The Daily News also helped pioneer foreign news coverage, especially during the war years. The dispatches its correspondents filed from global hot spots were published in two dozen U.S. newspapers that subscribed to the service.

In January 1919, a week after Sinn Féin established the first Dáil Éireann in Dublin, a Daily News editor urged the U.S. government to expedite a passport for Russell. “Because of the news conditions in Ireland at the present time, it is hoped that she may leave as soon as possible,” News Editor Henry J. Smith wrote to U.S. Secretary of State Robert Lansing.[15] Russell arrived in Dublin two months later, on the eve of St. Patrick’s Day, a week before her 30th birthday.[16]


Her Dispatches

Clip of Russell’s June 3, 1919, Chicago Daily News story about looking for work, which is quoted in my story. Note the May 5 dateline, a month before publication.

Russell was not the only American reporter in Ireland, which attracted scores of foreign correspondents seeking contrast to the post-war Paris peace conference.

As Maurice Walsh notes, “The Irish revolution became an international media event … The way in which visiting correspondents wrote up the Irish revolution was crucial to its outcome, both in the sense that they affected perceptions of the war and that they connected Ireland to the world.”[17]

From March through June, 1919, Russell reported from Dublin, Cork, Limerick, Belfast, and rural Dungloe in County Donegal.[18]

Her first story detailed the triumphal Dublin return of Countess Markievicz, who in December 1918 became the first woman elected to the British Parliament.

Markievicz won a Dublin constituency while incarcerated for her role in Ireland’s anti-conscription protests earlier that year. Her election and the Sinn Féin route of Irish parliamentary nationalists had received considerable press coverage in America, but Markievicz’s prison release was largely ignored by U.S. newspapers, giving Russell a scoop.

Her first story detailed the triumphal Dublin return of Countess Markievicz, who in December 1918 became the first woman elected to the British Parliament.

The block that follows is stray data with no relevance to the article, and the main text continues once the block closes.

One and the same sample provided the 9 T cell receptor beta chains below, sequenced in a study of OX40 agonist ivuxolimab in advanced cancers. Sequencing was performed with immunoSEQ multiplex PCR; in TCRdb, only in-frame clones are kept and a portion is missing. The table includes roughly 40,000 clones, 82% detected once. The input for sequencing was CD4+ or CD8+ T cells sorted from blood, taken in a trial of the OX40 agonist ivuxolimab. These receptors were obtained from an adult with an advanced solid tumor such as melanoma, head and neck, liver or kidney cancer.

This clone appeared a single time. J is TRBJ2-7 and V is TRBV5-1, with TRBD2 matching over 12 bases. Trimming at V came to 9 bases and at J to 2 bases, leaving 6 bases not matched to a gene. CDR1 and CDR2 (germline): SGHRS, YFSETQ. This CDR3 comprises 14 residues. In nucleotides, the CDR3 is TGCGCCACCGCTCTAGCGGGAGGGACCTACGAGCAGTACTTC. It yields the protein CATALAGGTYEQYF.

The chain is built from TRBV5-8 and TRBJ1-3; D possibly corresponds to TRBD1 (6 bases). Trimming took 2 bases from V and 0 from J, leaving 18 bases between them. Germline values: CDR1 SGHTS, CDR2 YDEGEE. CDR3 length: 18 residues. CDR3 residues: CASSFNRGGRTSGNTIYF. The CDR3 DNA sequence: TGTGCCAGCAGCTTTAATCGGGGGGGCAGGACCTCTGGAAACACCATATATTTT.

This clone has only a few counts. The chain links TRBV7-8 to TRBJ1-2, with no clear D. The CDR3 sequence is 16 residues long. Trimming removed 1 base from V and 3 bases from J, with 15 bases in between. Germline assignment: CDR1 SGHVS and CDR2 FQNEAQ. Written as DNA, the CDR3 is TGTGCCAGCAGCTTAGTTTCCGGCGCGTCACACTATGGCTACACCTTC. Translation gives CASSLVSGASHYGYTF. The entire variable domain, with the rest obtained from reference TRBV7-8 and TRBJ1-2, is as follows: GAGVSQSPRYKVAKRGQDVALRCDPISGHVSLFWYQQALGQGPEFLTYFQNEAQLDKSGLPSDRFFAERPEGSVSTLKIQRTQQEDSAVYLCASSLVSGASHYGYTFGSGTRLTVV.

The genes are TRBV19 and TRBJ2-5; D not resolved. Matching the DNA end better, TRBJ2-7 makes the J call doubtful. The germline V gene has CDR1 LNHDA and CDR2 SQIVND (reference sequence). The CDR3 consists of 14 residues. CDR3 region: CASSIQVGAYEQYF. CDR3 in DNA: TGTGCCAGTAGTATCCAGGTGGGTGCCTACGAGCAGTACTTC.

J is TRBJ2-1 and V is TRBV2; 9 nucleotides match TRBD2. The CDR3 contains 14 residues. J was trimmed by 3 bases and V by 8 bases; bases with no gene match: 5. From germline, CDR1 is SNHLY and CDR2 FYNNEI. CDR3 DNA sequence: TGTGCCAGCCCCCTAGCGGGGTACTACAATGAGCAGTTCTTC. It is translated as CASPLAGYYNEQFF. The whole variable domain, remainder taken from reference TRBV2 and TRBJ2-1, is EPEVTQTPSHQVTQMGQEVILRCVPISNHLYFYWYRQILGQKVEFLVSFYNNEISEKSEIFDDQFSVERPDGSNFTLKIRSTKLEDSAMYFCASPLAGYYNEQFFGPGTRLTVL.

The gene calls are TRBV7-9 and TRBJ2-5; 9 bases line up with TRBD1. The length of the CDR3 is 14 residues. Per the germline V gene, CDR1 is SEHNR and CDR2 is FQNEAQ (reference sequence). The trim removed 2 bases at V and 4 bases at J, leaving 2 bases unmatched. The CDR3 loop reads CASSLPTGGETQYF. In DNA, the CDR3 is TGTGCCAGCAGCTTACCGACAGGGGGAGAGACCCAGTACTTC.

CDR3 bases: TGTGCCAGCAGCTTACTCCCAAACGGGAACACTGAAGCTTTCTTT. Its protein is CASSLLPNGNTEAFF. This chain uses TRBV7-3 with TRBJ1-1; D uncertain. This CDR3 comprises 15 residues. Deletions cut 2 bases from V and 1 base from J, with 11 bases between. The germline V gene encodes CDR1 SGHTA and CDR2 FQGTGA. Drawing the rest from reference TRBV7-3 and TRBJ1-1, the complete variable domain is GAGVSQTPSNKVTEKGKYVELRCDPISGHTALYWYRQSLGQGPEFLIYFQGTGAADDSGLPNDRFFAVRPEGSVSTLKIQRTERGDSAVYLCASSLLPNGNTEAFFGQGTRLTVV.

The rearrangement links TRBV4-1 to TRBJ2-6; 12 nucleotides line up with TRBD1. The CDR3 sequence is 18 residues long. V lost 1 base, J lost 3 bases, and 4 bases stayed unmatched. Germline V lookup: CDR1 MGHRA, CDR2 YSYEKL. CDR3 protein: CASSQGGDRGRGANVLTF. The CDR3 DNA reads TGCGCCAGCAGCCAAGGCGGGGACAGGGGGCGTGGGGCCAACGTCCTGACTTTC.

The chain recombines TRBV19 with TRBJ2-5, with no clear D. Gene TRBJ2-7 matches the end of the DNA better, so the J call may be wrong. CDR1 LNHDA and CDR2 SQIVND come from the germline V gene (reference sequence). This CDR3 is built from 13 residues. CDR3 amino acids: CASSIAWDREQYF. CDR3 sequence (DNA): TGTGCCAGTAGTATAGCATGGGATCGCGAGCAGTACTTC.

Russell’s story did not contrast Markievicz’s historic election win to American women still struggling for the right to vote. Instead, Russell offered a narrative, scene-setting approach to the homecoming that differed from most straight-news reporting of the day. She even placed herself in the action, close enough for Markievicz to whisper an aside:

Down one curb of the Eden quay uniformed boys with coat buttons glittering in arc lights were ranged in soldier formations. Up the other curb squads of girls were blocked. All were members of the citizens’ army of the Transport Workers union. … Up in the bare front room of the Liberty hall headquarters, where dim yellow electric bulbs were threaded from the ceiling, the countess welcomed her friends of the days of the revolution of 1916. … With her eyes slight behind her metal rimmed glasses, the countess marched to the big central window and flung it wide open to the spring night. Before she addressed the crowd below, she said to me: “Our fate all depends on your president [Woodrow Wilson] now.”[19]

Russell witnessed the Dublin arrival of the American Commission on Irish Independence, a non-U.S. government delegation of three prominent Irish Americans sent to the 1919 Paris peace conference to lobby for Ireland. She reported on a failed effort in the international race to make the first non-stop transatlantic flight. But her most poignant dispatches were about the non-newsmakers who struggled amid the chaos and poverty of the revolution.

Russell described looking for work in Dublin with recently unemployed women munitions workers, like those she had labored with two years earlier in the Chicago armament plant:

Down a puddly, straw-strewn lane we were blown by the wind to a candy factory. It was next in factory size to the biscuit plant. Dublin considers a 50 to 100 hand plant very large. At this place, it was possible to earn $4.50 a week, but the thumbed sign on the door read: No hands wanted. … Up the narrow wooden treaded stairs we mounted to a big room where girls sitting sideways on a long table nailed yellow wooden candy containers together. Through a crack between the planks of the floor we could see hard red candies swirling below. As the melting sleet was pooling off our hats, the ticking aproned manager came out to sputter: Can’t you read? … That night along Gloucester Street, past the Georgian mansions built before the union of Ireland and England, flat uprising structures from behind whose verdigrised brass trimmed doors came the mummers of many membered tenement families–I walked until I came to a shining brass plated door. “Why don’t you go to England?” was the first question the matron of the working girls home put to me when I told her I could get no work. “All the girls are.”[20]